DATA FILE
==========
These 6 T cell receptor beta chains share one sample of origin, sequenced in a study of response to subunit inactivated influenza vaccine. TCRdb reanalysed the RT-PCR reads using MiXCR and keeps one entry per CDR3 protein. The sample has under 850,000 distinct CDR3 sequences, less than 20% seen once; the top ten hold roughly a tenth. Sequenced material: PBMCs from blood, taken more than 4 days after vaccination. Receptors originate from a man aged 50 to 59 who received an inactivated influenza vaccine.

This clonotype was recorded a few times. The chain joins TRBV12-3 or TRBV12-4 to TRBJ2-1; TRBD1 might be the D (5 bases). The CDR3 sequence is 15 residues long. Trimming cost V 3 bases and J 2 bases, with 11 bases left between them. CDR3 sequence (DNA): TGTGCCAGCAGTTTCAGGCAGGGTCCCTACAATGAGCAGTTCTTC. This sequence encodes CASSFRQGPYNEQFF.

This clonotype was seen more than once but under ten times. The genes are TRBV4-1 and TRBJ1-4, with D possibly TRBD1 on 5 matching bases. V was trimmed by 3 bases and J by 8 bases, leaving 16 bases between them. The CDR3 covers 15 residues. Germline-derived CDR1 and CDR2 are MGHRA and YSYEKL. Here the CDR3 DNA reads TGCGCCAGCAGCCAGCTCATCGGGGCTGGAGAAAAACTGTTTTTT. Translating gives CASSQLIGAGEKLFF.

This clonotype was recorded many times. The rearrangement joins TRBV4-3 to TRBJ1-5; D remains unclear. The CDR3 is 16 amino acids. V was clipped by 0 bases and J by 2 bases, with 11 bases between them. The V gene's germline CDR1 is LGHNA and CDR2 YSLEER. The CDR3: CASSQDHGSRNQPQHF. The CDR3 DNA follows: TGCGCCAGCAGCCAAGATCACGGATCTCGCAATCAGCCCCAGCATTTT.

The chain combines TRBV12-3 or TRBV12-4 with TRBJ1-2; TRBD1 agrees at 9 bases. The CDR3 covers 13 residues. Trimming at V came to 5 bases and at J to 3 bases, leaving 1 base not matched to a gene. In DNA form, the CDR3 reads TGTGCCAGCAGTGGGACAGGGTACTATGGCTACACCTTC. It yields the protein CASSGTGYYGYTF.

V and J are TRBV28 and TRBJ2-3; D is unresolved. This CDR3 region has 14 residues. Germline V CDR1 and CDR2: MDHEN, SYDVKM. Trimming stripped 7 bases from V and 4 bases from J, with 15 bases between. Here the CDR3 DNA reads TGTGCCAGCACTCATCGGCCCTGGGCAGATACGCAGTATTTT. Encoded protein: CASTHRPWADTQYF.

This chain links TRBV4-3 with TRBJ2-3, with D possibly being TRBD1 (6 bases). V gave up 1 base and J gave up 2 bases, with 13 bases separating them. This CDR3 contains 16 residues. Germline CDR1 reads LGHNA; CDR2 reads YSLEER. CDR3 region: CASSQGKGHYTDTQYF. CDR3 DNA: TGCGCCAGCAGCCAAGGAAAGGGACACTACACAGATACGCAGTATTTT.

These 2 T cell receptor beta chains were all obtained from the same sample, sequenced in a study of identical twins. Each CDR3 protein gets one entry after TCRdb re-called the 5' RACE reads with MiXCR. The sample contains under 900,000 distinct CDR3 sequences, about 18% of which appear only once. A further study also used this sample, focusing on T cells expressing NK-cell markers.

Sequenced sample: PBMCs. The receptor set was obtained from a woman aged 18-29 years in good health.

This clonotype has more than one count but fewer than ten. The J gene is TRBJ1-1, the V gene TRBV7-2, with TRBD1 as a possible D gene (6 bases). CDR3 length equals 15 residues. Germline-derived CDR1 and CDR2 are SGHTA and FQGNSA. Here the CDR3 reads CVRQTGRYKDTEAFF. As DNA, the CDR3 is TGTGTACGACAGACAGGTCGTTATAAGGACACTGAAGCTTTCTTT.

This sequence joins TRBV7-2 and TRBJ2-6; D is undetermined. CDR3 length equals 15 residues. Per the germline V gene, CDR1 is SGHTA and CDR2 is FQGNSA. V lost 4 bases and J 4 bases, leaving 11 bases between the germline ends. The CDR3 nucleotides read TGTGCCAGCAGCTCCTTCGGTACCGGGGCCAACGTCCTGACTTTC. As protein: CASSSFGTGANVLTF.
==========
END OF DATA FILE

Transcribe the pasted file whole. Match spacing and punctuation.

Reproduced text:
These 6 T cell receptor beta chains share one sample of origin, sequenced in a study of response to subunit inactivated influenza vaccine. TCRdb reanalysed the RT-PCR reads using MiXCR and keeps one entry per CDR3 protein. The sample has under 850,000 distinct CDR3 sequences, less than 20% seen once; the top ten hold roughly a tenth. Sequenced material: PBMCs from blood, taken more than 4 days after vaccination. Receptors originate from a man aged 50 to 59 who received an inactivated influenza vaccine.

This clonotype was recorded a few times. The chain joins TRBV12-3 or TRBV12-4 to TRBJ2-1; TRBD1 might be the D (5 bases). The CDR3 sequence is 15 residues long. Trimming cost V 3 bases and J 2 bases, with 11 bases left between them. CDR3 sequence (DNA): TGTGCCAGCAGTTTCAGGCAGGGTCCCTACAATGAGCAGTTCTTC. This sequence encodes CASSFRQGPYNEQFF.

This clonotype was seen more than once but under ten times. The genes are TRBV4-1 and TRBJ1-4, with D possibly TRBD1 on 5 matching bases. V was trimmed by 3 bases and J by 8 bases, leaving 16 bases between them. The CDR3 covers 15 residues. Germline-derived CDR1 and CDR2 are MGHRA and YSYEKL. Here the CDR3 DNA reads TGCGCCAGCAGCCAGCTCATCGGGGCTGGAGAAAAACTGTTTTTT. Translating gives CASSQLIGAGEKLFF.

This clonotype was recorded many times. The rearrangement joins TRBV4-3 to TRBJ1-5; D remains unclear. The CDR3 is 16 amino acids. V was clipped by 0 bases and J by 2 bases, with 11 bases between them. The V gene's germline CDR1 is LGHNA and CDR2 YSLEER. The CDR3: CASSQDHGSRNQPQHF. The CDR3 DNA follows: TGCGCCAGCAGCCAAGATCACGGATCTCGCAATCAGCCCCAGCATTTT.

The chain combines TRBV12-3 or TRBV12-4 with TRBJ1-2; TRBD1 agrees at 9 bases. The CDR3 covers 13 residues. Trimming at V came to 5 bases and at J to 3 bases, leaving 1 base not matched to a gene. In DNA form, the CDR3 reads TGTGCCAGCAGTGGGACAGGGTACTATGGCTACACCTTC. It yields the protein CASSGTGYYGYTF.

V and J are TRBV28 and TRBJ2-3; D is unresolved. This CDR3 region has 14 residues. Germline V CDR1 and CDR2: MDHEN, SYDVKM. Trimming stripped 7 bases from V and 4 bases from J, with 15 bases between. Here the CDR3 DNA reads TGTGCCAGCACTCATCGGCCCTGGGCAGATACGCAGTATTTT. Encoded protein: CASTHRPWADTQYF.

This chain links TRBV4-3 with TRBJ2-3, with D possibly being TRBD1 (6 bases). V gave up 1 base and J gave up 2 bases, with 13 bases separating them. This CDR3 contains 16 residues. Germline CDR1 reads LGHNA; CDR2 reads YSLEER. CDR3 region: CASSQGKGHYTDTQYF. CDR3 DNA: TGCGCCAGCAGCCAAGGAAAGGGACACTACACAGATACGCAGTATTTT.

These 2 T cell receptor beta chains were all obtained from the same sample, sequenced in a study of identical twins. Each CDR3 protein gets one entry after TCRdb re-called the 5' RACE reads with MiXCR. The sample contains under 900,000 distinct CDR3 sequences, about 18% of which appear only once. A further study also used this sample, focusing on T cells expressing NK-cell markers.

Sequenced sample: PBMCs. The receptor set was obtained from a woman aged 18-29 years in good health.

This clonotype has more than one count but fewer than ten. The J gene is TRBJ1-1, the V gene TRBV7-2, with TRBD1 as a possible D gene (6 bases). CDR3 length equals 15 residues. Germline-derived CDR1 and CDR2 are SGHTA and FQGNSA. Here the CDR3 reads CVRQTGRYKDTEAFF. As DNA, the CDR3 is TGTGTACGACAGACAGGTCGTTATAAGGACACTGAAGCTTTCTTT.

This sequence joins TRBV7-2 and TRBJ2-6; D is undetermined. CDR3 length equals 15 residues. Per the germline V gene, CDR1 is SGHTA and CDR2 is FQGNSA. V lost 4 bases and J 4 bases, leaving 11 bases between the germline ends. The CDR3 nucleotides read TGTGCCAGCAGCTCCTTCGGTACCGGGGCCAACGTCCTGACTTTC. As protein: CASSSFGTGANVLTF.